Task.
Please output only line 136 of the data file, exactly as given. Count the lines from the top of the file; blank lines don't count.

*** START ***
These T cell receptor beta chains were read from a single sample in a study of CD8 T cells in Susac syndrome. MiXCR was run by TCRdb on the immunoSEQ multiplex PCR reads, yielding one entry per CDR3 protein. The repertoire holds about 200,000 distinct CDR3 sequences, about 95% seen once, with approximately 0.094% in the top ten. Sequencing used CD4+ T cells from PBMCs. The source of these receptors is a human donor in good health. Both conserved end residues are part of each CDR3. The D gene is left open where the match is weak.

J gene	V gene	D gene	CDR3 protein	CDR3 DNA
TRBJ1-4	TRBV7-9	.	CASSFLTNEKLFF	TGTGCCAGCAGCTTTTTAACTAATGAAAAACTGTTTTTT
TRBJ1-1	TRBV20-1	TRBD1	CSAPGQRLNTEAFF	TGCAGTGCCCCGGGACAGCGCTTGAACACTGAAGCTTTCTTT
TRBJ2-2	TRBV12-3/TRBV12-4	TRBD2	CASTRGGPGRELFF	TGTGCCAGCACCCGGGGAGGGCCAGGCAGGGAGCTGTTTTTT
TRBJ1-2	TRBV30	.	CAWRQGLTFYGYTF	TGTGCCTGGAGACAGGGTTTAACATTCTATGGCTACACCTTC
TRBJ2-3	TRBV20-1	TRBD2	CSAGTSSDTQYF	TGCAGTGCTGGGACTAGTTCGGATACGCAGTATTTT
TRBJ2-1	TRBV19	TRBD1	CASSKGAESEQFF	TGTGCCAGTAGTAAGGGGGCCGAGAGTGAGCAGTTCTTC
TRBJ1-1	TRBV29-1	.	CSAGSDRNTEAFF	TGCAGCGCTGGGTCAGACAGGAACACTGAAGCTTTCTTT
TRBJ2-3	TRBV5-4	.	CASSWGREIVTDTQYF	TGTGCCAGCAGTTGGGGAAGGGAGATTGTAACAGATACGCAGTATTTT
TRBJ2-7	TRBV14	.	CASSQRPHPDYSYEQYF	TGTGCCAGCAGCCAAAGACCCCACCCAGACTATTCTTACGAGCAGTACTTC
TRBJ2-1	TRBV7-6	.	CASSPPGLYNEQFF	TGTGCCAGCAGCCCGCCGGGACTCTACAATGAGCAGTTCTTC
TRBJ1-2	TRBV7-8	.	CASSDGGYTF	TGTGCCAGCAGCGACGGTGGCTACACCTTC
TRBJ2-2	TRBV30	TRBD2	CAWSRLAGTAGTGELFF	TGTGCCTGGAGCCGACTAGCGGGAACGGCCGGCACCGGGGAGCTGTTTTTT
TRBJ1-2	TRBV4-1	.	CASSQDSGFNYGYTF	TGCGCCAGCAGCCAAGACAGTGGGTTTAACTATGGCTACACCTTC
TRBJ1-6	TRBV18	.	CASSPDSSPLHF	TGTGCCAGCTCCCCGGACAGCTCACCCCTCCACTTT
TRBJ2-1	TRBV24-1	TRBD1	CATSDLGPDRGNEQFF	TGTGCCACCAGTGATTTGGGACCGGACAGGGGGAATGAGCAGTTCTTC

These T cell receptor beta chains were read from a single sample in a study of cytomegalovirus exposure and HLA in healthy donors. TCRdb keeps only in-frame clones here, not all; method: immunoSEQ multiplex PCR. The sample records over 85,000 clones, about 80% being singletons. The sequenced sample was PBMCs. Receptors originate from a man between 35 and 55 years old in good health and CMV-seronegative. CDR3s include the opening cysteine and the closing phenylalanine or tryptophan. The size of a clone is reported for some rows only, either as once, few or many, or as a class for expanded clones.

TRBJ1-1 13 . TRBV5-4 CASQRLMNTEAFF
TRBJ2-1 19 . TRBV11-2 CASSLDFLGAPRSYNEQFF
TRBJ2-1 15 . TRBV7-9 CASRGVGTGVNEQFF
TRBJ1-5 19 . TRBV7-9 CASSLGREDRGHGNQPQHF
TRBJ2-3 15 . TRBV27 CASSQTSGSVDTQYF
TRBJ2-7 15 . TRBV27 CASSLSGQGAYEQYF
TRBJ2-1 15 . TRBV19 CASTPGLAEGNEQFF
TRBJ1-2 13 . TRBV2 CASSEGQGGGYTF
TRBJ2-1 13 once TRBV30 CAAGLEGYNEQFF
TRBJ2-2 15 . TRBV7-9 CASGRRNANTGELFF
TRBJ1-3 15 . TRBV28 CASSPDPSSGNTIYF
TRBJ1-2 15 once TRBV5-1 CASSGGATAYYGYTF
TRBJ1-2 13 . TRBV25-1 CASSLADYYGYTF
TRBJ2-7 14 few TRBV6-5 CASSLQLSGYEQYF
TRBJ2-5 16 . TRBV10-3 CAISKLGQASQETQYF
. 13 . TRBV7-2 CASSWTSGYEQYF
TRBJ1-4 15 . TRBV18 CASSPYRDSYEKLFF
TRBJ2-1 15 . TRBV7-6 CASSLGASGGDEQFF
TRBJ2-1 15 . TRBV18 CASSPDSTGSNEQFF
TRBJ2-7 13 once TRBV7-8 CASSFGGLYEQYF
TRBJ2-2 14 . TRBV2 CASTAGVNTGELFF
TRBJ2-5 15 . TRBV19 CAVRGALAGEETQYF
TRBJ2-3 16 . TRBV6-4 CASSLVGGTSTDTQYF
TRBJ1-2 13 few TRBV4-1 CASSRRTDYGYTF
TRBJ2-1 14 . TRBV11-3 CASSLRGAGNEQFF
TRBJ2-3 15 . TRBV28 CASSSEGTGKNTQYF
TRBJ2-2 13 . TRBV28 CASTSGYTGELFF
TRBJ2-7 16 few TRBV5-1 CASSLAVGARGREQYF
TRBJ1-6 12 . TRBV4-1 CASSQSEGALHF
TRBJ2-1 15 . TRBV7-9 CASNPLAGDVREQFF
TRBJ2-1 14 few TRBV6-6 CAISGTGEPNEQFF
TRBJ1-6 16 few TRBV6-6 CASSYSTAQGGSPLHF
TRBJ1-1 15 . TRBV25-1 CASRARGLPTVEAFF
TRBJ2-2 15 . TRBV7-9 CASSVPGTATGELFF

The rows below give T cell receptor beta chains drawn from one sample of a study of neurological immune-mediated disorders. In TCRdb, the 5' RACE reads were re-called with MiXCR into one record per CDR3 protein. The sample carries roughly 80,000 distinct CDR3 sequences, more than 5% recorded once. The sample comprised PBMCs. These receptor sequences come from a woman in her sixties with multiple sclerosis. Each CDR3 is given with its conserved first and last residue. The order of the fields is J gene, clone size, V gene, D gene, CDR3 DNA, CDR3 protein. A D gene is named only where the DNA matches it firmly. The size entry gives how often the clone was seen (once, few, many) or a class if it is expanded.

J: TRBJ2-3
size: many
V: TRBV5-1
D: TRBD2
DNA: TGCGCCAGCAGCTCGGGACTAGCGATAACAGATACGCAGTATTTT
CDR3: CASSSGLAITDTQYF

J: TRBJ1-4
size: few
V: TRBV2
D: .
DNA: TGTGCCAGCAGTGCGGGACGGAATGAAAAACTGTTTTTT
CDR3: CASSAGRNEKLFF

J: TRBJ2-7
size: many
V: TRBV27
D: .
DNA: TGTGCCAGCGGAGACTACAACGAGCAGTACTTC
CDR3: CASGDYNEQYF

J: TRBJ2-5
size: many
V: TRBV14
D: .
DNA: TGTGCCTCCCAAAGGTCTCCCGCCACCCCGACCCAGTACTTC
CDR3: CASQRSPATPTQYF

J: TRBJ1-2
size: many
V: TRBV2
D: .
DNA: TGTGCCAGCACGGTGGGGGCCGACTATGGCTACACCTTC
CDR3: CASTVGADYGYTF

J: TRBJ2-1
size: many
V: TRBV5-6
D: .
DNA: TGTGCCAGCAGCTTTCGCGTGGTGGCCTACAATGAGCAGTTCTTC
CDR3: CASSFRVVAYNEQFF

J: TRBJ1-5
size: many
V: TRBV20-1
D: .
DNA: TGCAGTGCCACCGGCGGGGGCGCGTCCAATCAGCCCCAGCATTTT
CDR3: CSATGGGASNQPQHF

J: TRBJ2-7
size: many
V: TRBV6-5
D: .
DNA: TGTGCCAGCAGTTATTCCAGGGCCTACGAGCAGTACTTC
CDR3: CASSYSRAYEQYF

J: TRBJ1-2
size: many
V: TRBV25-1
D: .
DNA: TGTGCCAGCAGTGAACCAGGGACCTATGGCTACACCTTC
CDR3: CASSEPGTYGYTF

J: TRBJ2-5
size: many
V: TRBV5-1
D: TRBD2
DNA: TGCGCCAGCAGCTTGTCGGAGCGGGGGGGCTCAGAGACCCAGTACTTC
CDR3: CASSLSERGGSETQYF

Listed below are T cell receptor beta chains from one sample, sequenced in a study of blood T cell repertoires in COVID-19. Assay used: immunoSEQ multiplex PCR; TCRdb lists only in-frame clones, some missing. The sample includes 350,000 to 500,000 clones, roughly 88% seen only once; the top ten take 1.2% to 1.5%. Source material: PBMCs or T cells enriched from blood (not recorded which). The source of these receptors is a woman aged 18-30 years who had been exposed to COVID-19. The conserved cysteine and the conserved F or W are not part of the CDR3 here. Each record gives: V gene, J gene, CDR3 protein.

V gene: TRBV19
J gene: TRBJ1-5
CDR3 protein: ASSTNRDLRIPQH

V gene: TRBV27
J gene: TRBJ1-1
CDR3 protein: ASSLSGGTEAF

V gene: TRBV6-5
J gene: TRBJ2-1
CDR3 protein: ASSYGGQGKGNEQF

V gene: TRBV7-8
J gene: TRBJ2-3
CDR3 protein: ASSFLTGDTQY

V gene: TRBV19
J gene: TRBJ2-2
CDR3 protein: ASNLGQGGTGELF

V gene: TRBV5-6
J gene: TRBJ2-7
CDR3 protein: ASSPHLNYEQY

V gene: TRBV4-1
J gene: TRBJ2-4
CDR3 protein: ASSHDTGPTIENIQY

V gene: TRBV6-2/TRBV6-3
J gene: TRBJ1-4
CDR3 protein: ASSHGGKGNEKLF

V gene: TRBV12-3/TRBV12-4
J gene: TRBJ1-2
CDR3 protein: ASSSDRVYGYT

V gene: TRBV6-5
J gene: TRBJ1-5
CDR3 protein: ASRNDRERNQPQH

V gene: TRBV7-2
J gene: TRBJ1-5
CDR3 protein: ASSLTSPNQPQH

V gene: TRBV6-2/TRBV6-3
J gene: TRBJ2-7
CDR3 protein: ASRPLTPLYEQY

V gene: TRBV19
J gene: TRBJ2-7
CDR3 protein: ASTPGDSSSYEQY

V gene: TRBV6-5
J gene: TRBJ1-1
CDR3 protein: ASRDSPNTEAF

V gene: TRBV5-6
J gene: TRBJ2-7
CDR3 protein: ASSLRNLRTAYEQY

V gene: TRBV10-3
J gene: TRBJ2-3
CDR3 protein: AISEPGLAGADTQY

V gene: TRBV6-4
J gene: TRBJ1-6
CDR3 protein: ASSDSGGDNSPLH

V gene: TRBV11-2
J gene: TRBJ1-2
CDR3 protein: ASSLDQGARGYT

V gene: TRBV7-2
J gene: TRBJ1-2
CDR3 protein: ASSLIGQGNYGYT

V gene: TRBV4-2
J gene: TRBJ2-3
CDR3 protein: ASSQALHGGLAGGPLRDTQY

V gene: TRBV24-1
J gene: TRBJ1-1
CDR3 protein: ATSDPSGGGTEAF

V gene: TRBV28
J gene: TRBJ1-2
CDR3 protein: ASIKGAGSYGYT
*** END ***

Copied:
V gene: TRBV6-2/TRBV6-3